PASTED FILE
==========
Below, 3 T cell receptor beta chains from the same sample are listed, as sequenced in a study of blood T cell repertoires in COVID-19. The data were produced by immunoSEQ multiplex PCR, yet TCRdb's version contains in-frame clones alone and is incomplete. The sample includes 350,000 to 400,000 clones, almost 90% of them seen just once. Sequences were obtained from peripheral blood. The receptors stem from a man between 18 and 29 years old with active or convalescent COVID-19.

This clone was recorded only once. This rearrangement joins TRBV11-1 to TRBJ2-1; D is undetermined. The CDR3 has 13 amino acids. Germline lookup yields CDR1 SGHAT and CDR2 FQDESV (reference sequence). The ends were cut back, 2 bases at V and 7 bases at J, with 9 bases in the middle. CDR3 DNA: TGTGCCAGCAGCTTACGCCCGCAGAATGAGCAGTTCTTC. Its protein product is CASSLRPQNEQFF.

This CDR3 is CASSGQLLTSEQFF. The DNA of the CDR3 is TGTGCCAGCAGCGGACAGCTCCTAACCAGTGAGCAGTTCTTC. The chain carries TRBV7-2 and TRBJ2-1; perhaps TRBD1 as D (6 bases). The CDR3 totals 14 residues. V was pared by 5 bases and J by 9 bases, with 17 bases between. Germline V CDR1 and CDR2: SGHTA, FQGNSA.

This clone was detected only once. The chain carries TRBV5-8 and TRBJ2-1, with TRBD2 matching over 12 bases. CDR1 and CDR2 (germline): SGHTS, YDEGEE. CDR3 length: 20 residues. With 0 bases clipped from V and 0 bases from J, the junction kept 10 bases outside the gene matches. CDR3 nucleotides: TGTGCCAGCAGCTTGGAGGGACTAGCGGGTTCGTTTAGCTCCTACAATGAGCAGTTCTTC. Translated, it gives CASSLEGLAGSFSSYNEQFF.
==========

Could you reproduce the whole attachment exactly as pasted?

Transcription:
Below, 3 T cell receptor beta chains from the same sample are listed, as sequenced in a study of blood T cell repertoires in COVID-19. The data were produced by immunoSEQ multiplex PCR, yet TCRdb's version contains in-frame clones alone and is incomplete. The sample includes 350,000 to 400,000 clones, almost 90% of them seen just once. Sequences were obtained from peripheral blood. The receptors stem from a man between 18 and 29 years old with active or convalescent COVID-19.

This clone was recorded only once. This rearrangement joins TRBV11-1 to TRBJ2-1; D is undetermined. The CDR3 has 13 amino acids. Germline lookup yields CDR1 SGHAT and CDR2 FQDESV (reference sequence). The ends were cut back, 2 bases at V and 7 bases at J, with 9 bases in the middle. CDR3 DNA: TGTGCCAGCAGCTTACGCCCGCAGAATGAGCAGTTCTTC. Its protein product is CASSLRPQNEQFF.

This CDR3 is CASSGQLLTSEQFF. The DNA of the CDR3 is TGTGCCAGCAGCGGACAGCTCCTAACCAGTGAGCAGTTCTTC. The chain carries TRBV7-2 and TRBJ2-1; perhaps TRBD1 as D (6 bases). The CDR3 totals 14 residues. V was pared by 5 bases and J by 9 bases, with 17 bases between. Germline V CDR1 and CDR2: SGHTA, FQGNSA.

This clone was detected only once. The chain carries TRBV5-8 and TRBJ2-1, with TRBD2 matching over 12 bases. CDR1 and CDR2 (germline): SGHTS, YDEGEE. CDR3 length: 20 residues. With 0 bases clipped from V and 0 bases from J, the junction kept 10 bases outside the gene matches. CDR3 nucleotides: TGTGCCAGCAGCTTGGAGGGACTAGCGGGTTCGTTTAGCTCCTACAATGAGCAGTTCTTC. Translated, it gives CASSLEGLAGSFSSYNEQFF.